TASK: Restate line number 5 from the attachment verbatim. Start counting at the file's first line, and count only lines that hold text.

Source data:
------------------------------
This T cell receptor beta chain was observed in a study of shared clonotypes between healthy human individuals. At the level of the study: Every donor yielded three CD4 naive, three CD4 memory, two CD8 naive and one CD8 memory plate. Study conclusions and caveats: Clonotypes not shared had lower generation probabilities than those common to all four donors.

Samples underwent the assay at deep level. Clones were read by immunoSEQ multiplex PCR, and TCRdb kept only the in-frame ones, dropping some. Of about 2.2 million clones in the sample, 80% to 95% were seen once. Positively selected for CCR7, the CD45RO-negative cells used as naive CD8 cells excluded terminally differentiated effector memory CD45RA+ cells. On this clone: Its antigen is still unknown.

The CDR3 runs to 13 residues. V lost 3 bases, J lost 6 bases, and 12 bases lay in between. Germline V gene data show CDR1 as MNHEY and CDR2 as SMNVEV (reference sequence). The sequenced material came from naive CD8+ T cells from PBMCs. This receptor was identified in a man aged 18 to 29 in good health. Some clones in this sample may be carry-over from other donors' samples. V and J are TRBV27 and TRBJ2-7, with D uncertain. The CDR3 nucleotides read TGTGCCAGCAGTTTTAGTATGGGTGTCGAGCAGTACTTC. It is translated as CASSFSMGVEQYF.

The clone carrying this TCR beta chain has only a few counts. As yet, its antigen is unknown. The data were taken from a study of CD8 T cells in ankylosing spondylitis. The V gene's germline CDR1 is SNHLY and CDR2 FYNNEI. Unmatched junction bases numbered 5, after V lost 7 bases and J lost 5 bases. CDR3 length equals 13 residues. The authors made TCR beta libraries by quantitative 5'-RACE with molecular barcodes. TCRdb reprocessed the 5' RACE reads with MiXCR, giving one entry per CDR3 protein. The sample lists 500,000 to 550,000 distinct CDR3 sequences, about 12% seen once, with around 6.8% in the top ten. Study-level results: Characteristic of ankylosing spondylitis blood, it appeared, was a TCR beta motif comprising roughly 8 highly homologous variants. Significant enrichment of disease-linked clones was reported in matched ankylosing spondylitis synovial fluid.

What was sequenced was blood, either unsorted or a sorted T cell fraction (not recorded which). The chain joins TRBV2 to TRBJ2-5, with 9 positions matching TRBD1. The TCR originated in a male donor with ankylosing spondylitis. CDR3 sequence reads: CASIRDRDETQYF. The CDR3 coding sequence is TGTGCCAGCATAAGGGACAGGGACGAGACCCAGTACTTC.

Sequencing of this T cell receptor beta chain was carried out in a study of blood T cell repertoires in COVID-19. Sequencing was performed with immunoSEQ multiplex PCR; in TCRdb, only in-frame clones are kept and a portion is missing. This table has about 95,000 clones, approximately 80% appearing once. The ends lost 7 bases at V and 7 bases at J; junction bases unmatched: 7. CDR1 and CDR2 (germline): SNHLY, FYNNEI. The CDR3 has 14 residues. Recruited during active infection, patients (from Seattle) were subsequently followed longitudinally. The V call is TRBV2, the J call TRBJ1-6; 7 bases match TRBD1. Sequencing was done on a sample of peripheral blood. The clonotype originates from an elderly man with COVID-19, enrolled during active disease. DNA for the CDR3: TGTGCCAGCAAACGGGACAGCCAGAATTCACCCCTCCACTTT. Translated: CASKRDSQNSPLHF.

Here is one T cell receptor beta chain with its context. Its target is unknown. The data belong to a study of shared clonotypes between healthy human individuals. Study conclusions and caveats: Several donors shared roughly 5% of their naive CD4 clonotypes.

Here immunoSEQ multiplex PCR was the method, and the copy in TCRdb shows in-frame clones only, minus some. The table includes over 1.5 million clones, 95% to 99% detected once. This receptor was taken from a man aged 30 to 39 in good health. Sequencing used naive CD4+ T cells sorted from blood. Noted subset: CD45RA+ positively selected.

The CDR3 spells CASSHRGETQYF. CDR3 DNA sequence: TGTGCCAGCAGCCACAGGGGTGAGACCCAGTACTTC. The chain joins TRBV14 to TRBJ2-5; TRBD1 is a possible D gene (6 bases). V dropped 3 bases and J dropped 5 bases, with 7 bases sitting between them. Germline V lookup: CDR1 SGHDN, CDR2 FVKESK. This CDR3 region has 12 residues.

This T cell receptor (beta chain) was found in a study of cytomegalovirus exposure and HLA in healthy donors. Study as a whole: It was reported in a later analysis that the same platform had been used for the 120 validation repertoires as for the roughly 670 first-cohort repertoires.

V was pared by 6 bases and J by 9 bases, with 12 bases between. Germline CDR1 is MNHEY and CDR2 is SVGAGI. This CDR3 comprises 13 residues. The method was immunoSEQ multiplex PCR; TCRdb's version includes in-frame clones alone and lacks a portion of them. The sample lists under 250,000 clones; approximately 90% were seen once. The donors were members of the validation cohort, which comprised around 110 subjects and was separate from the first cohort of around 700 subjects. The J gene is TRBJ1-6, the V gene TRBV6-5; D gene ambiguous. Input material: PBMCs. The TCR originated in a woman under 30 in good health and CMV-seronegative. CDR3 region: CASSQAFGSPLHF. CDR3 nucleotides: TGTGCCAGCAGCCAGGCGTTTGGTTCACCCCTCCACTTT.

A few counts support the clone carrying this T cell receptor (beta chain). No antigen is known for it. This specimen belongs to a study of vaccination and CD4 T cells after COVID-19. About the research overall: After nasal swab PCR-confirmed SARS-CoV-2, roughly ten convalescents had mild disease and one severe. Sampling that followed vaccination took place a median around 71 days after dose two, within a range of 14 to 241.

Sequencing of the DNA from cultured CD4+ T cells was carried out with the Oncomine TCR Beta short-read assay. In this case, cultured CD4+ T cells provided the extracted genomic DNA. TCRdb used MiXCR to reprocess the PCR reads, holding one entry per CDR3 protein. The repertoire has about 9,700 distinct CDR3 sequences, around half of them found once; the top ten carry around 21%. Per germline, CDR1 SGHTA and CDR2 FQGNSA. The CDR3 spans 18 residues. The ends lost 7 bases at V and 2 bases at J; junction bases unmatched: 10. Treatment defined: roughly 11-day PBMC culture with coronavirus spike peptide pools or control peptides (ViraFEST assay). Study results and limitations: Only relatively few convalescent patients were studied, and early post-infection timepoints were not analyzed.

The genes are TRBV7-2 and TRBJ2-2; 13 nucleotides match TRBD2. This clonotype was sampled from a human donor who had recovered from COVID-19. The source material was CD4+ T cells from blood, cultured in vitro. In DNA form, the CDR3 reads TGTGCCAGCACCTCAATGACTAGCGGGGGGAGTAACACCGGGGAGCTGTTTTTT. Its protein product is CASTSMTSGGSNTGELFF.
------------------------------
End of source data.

What was sequenced was blood, either unsorted or a sorted T cell fraction (not recorded which). The chain joins TRBV2 to TRBJ2-5, with 9 positions matching TRBD1. The TCR originated in a male donor with ankylosing spondylitis. CDR3 sequence reads: CASIRDRDETQYF. The CDR3 coding sequence is TGTGCCAGCATAAGGGACAGGGACGAGACCCAGTACTTC.